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3) E.T. The Extra Terrestrial (1982)

E.T. The Extra Terrestrial

It’s hard to even think about E.T. without bawling. For whatever reason — the aching story of a child of divorce desperate for a friend, Melissa Mathison’s heart-crushing dialogue, a gobsmacking performance of absolute purity from Henry Thomas, Allen Daviau’s warm cinematography, perhaps the most beautiful score John Williams ever blessed us with, the best actual (well, kind of) flesh-and-blood alien Hollywood’s ever produced… okay, stop. For all of those reasons and so many more, every second, every frame of E.T. seizes our hearts, making us all Elliott, making us all fall in love with that exotic visitor, turning us all into kids again. It’s a testament to Spielberg that the domestic scenes – the squabbling at the dinner table (“It was nothing like that, penis breath!”), the pang of the missing father – are as entrancing as, well, the alien stuff. For all the fantasy, for all the wonder, every bit of it feels real.

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2) Jaws (1975)


The impact of Jaws simply cannot be overstated. It created the notion of the summer blockbuster. It made millions feel it wasn’t safe to go back in the water. And, for all the clear potential of his early work, it well and truly put Spielberg on the map. It was, famously, nightmarish to shoot — waterlogged, behind schedule, over budget, and with a mechanical shark that kept breaking. But for all that churn beneath the surface, what the audience sees is effortless brilliance — a tense, beautifully-shot shark-attack thriller with deeply-layered characters, outstanding dialogue, and heart-stopping moments forever burned in the cultural landscape. Roy Scheider is utterly believable as vulnerable everyman police chief Martin Brody, forced to face the reality of a murderous shark on the shores of Amity Island, teaming up with Richard Dreyfuss’ preppy marine biologist Hooper and Robert Shaw’s salty sea-dog Quint to blow it to bits. Their chemistry steers the entire ship — sure, the scary set-pieces are outstanding, but so too is Quint’s haunting USS Indianapolis monologue. But the real star here isn’t them, or even Bruce the shark — it’s Spielberg himself. The eerie shark POV shots. The mind-bending dolly zooms. The head popping out of the boat. His work here is a pure display of cinematic mastery from first minute to last — the head, the tail, the whole damn thing.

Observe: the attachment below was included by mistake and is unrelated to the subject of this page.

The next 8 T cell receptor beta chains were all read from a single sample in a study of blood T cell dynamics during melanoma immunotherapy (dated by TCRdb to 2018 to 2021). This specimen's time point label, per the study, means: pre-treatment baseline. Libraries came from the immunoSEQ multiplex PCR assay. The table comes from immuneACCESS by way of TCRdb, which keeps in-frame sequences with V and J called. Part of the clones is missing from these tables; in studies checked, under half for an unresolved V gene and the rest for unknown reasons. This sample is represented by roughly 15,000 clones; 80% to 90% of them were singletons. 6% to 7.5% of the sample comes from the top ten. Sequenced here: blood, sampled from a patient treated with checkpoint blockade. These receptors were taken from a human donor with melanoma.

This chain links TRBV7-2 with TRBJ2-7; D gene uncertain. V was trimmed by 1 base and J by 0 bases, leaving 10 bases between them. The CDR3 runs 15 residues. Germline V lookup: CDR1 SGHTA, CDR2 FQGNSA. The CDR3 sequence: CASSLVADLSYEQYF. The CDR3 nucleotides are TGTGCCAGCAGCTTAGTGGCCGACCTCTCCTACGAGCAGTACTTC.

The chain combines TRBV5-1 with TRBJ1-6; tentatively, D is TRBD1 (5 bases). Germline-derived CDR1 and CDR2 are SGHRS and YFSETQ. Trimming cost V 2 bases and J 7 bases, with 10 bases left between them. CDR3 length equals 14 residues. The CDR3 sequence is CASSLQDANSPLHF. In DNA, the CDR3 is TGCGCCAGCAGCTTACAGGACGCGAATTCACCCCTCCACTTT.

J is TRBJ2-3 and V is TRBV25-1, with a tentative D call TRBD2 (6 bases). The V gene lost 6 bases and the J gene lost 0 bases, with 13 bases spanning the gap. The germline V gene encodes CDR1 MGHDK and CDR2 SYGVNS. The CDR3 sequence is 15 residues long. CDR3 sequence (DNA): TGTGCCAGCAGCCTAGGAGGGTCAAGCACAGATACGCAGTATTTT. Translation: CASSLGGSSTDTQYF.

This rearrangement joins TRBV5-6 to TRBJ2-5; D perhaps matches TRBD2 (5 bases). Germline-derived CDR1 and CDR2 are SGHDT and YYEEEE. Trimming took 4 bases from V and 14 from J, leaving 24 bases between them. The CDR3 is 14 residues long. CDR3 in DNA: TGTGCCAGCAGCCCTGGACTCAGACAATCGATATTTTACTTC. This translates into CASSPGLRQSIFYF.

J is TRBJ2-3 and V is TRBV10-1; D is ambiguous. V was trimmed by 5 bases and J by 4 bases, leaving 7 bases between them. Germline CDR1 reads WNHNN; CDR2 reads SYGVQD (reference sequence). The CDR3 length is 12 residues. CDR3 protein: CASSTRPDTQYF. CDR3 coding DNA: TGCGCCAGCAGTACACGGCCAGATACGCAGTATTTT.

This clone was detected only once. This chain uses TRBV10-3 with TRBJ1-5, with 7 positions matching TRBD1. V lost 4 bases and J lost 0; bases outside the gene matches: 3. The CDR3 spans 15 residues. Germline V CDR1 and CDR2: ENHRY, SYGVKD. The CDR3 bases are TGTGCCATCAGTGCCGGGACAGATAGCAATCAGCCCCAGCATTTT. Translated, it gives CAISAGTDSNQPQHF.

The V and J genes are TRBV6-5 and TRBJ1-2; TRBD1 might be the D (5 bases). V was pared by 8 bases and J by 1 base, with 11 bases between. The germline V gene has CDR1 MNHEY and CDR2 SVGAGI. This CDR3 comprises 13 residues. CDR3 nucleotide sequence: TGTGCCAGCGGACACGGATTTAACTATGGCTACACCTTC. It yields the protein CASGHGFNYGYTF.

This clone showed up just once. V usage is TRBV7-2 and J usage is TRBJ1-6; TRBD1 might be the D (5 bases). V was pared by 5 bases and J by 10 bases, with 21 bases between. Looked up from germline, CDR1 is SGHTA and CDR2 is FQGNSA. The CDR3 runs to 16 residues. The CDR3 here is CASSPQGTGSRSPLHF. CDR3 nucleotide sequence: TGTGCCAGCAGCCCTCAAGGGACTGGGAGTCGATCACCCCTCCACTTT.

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1) Raiders Of The Lost Ark (1981)

Raiders Of The Lost Ark

If you ever want a pitch-perfect example of how to establish a brand new hero of adventure cinema and immediately propel them to icon status, look no further than Raiders Of The Lost Ark. In fact, even just the opening 10 minutes will do. In 1980, Spielberg was right in the middle of perhaps the hottest hot streak of any 20th century director, and Raiders — which saw him team up with George Lucas and Harrison Ford with the express aim to create nothing less than an action-adventure legend — reigns supreme because it brings together so many of the things that make him, him. There’s the fascination with the supernatural, of course, and the urge to mould new stories from the clay set down in his childhood. The swashbuckling ‘30s serials he and Lucas loved become a quest to stop Adolf Hitler getting his hands on the Ark of the Covenant, a relic which would make the Nazis invincible. Standing in the Third Reich’s way: curmudgeonly, adventuring archaeologist Indiana Jones. (By the way: has any man ever looked more knuckle-bitingly gorgeous than Ford in Raiders? No, he has not.) And there’s perhaps the most Spielbergian feeling of all: a giddy, breathless, Nazi-thwacking glee at the sheer fun cinema can create. It’s still as thrilling as it was more than 40 years ago. But as a certain buff archaeologist might remind us: it’s not the years, honey, it’s the mileage.